Arthritis and Chiropractic
Keeping the joints moving can reduce the pain of arthritis
The old adage of MOVE it or LOSE it is never more true when it comes to osteoarthritis. There are many kinds of arthritis, but most common types include osteoarthritis (OA), rheumatoid arthritis (RA), psoriatic arthritis (PsA), fibromyalgia and gout. All of them cause pain in different ways. For the purpose of this discussion we will focus on osteoarthritis.
Recurrent joint pain in OA does not need to be accompanied by swelling or redness. That is the pseudo hallmark that you may have some early symptoms. Most people describe it as a stiffness, soreness or just feeling tight. From the picture above you can see that it can occur in any of the joints in the body. X-rays can confirm if there are degenerative changes in the painful joint. However, don’t feel as though it is a overwhelming diagnosis and now you are aging too fast.
The reality that I share with my patients is that osteoarthritis is not a diagnosis of doom but a rite of passage.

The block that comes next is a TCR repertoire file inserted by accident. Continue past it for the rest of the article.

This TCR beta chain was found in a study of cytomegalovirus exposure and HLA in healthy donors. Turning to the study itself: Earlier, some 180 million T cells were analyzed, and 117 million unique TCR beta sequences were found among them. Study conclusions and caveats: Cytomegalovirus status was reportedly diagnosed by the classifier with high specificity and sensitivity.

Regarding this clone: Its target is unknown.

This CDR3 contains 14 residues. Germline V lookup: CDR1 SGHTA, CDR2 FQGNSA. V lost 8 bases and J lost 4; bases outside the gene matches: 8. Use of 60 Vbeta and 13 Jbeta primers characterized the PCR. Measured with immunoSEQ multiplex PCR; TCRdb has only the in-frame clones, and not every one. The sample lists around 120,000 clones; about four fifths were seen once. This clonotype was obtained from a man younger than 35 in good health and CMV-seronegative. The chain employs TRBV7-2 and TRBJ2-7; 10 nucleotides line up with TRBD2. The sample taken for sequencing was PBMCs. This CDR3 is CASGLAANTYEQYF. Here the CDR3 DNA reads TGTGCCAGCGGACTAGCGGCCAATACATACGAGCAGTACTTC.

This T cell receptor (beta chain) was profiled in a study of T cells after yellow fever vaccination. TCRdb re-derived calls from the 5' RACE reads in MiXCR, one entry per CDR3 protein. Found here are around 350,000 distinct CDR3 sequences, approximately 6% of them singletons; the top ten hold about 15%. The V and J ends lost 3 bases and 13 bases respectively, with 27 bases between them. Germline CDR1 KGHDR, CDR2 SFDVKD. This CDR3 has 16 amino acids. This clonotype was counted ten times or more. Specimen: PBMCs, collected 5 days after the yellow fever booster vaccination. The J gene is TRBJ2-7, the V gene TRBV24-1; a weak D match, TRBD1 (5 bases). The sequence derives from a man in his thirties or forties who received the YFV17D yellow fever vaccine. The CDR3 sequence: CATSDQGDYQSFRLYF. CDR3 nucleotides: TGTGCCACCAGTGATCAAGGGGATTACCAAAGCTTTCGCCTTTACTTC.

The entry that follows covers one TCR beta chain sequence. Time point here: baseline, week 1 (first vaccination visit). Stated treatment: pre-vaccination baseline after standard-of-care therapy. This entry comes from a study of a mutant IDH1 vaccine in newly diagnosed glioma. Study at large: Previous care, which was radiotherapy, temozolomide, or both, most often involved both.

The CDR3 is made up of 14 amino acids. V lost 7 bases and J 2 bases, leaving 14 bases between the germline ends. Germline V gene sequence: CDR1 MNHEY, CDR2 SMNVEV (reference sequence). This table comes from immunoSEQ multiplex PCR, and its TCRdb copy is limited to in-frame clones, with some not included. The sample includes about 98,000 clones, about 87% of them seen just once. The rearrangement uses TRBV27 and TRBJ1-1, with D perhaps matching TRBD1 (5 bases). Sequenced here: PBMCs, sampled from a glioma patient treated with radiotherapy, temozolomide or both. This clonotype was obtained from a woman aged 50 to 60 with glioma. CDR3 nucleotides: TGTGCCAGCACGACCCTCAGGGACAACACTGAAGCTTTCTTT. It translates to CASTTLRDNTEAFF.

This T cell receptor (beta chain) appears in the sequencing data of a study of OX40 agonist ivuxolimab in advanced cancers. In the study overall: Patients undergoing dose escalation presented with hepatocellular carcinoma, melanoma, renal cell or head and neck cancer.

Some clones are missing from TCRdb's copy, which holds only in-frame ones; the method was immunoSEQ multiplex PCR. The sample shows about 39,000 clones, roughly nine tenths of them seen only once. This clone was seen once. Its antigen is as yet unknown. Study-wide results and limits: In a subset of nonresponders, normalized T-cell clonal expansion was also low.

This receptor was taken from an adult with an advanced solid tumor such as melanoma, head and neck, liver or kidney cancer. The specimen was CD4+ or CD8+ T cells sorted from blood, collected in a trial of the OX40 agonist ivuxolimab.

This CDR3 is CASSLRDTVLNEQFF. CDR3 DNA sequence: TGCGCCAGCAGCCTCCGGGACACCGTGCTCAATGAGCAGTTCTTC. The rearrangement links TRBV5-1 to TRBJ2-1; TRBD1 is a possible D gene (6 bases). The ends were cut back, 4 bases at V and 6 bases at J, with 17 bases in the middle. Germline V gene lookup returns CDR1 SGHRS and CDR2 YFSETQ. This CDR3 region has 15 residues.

Just the same way the hair eventually turns to gray or white, or the reading glasses come into play by the 4th or 5th decade- arthritis does too. Specifically osteoarthritis. Everyone has a slightly different potential for the onset based on factors such as previous trauma, broken bones, surgery and how active you have been through out life. Many people ignore increasing aches and pains with age because it seems like a natural part of the process. As that may be true you can still fight it along the way. Non-steroidal anti-inflammatories (NSAIDs) are quite effective in reducing pain. However, they do not promote of maintain the mobility of the joint. Clearly from a chiropractic stand point my objective is to strongly suggest that you stretch, move and exercise gently on a continuous basis even if you do take NSAIDs. Joint manipulation by a chiropractor, physical therapist or massage therapist all vary in technique but give you an edge to slowing the degenerative process.
If you would like more information on osteoarthritis click the like here.